John McCain earned himself a super Wednesday, a day to savor coast-to-coast primary victories that ratified him as the Republican front-runner, while Hillary Rodham Clinton and Barack Obama dug in after a night of divided spoils in a Democratic presidential contest that could stretch to the spring. McCain, whose campaign once verged on collapse, piled up more delegates than his two rivals combined, pushing over the halfway mark on what's needed to clinch the nomination. His victories stretched from New York to California, the biggest prize. Still, Mitt Romney in the West and Mike Huckabee in the South proved to be go-to candidates for conservatives, and they vowed to press forward. Clarity of any sort eluded the Democrats as campaigns turned to the next rounds — contests in Louisiana, Nebraska and Washington state Saturday and primaries in Maryland, Virginia and the District of Columbia on Tuesday.
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Obama wins Georgia, Illinois; McCain takes Illinois, New Jersey, Conn.; Clinton tops in Okla., Tenn., Ark.

Sen. Barack Obama captured the Illinois and Georgia Democratic primaries Tuesday night while Hillary Clinton appeared headed for victory in Oklahoma, Arkansas and Tennessee. On the Republican side, John McCain won Illinois, New Jersey and Connecticut but failed to beat Mitt Romney in Massachusetts after a big push there. Mike Huckabee won the West Virginia caucus and Arkansas. In Georgia, exit polls showed black voters made up 52 percent and Obama captured 86 percent. But Obama also won 43 percent of the white vote, a sharp increase over the South Carolina results, a trend that could mean problems for Sen. Hillary Clinton in other states. Among non African-American voters, Obama easily beat Clinton, garnering well over 50 percent.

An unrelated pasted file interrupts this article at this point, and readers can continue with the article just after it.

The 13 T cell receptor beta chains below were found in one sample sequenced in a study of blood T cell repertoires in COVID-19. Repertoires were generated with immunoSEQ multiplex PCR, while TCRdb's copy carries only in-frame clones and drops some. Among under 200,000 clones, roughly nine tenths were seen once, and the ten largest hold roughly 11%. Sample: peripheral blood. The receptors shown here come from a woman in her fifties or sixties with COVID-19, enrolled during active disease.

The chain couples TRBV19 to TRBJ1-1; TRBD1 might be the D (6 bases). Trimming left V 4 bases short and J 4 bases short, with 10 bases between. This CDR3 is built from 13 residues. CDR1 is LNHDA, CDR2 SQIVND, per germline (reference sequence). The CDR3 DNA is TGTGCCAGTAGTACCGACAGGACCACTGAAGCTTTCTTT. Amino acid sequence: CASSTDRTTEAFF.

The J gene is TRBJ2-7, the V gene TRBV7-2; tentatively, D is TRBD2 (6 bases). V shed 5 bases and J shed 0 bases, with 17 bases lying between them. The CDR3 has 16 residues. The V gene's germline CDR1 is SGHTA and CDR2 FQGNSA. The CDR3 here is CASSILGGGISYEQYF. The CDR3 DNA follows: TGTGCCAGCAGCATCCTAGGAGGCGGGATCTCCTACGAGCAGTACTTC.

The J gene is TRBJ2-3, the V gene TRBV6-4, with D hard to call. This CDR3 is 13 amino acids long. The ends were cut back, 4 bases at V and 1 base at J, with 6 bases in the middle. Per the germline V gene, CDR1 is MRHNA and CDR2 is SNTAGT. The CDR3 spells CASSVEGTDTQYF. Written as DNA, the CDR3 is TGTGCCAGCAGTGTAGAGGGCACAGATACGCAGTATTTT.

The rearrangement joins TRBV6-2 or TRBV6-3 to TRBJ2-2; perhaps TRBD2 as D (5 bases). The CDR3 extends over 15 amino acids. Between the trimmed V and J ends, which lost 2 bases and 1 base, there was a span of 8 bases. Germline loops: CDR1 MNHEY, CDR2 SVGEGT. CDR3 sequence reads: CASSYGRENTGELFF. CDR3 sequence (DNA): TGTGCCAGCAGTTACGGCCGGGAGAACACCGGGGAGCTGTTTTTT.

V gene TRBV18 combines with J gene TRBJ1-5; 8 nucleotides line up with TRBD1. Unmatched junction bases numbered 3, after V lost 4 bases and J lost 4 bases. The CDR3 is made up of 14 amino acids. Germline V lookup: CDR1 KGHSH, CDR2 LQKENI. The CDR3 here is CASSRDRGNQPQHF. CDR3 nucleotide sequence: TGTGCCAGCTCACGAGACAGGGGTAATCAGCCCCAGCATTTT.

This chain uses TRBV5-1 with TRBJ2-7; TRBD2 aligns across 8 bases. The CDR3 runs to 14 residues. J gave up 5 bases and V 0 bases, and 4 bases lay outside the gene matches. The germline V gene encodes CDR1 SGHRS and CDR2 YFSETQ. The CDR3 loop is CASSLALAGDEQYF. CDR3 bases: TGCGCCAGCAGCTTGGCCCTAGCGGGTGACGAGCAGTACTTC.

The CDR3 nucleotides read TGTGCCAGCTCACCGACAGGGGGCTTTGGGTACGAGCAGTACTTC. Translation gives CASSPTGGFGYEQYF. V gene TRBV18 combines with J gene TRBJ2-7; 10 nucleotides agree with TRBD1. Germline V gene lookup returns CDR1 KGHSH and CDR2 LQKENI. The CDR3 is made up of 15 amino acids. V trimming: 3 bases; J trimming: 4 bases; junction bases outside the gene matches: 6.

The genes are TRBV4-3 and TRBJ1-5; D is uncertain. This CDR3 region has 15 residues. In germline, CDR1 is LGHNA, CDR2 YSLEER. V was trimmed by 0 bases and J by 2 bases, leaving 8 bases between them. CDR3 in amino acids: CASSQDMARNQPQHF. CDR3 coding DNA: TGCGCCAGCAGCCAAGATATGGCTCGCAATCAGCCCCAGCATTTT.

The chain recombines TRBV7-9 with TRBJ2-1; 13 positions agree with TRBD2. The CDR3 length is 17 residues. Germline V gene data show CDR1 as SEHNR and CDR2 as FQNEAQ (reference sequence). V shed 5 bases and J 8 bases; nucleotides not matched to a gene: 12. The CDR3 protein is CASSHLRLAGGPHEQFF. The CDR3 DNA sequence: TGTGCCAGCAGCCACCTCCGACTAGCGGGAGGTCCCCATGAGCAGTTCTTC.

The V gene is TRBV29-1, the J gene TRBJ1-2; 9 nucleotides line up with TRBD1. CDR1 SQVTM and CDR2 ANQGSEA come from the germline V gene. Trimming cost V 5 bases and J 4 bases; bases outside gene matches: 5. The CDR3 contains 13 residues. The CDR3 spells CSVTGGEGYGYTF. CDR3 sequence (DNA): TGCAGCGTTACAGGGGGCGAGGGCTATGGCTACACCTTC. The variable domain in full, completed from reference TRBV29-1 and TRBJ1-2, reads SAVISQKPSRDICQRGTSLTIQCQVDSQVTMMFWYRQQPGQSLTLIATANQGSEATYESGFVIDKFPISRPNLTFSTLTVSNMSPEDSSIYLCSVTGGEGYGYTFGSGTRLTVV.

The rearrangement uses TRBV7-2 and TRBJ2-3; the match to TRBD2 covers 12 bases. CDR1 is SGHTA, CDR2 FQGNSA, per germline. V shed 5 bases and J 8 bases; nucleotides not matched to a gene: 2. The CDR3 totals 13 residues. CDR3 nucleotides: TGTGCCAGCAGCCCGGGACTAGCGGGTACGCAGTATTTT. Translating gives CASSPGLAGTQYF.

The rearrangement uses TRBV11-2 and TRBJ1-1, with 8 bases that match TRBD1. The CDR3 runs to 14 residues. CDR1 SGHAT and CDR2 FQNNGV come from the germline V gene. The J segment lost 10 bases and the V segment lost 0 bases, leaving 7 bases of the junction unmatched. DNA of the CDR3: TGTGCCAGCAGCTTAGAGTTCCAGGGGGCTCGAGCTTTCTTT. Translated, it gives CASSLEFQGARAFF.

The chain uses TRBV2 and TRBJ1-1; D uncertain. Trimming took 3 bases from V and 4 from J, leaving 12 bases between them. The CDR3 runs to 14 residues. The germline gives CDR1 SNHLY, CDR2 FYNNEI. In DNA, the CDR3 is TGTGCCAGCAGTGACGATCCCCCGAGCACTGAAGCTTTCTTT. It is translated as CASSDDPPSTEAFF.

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Obama wins Georgia, Illinois

Sen. Barack Obama captured the Illinois and Georgia Democratic primaries Tuesday night while Hillary Clinton appeared headed for victory in Oklahoma, Arkansas and Tennessee. On the Republican side, John McCain won Illinois, New Jersey and Connecticut but failed to beat Mitt Romney in Massachusetts after a big push there. Mike Huckabee won the West Virginia caucus and Arkansas. In Georgia, exit polls showed black voters made up 52 percent and Obama captured 86 percent. But Obama also won 43 percent of the white vote, a sharp increase over the South Carolina results, a trend that could mean problems for Sen. Hillary Clinton in other states. Among non African-American voters, Obama easily beat Clinton, garnering well over 50 percent.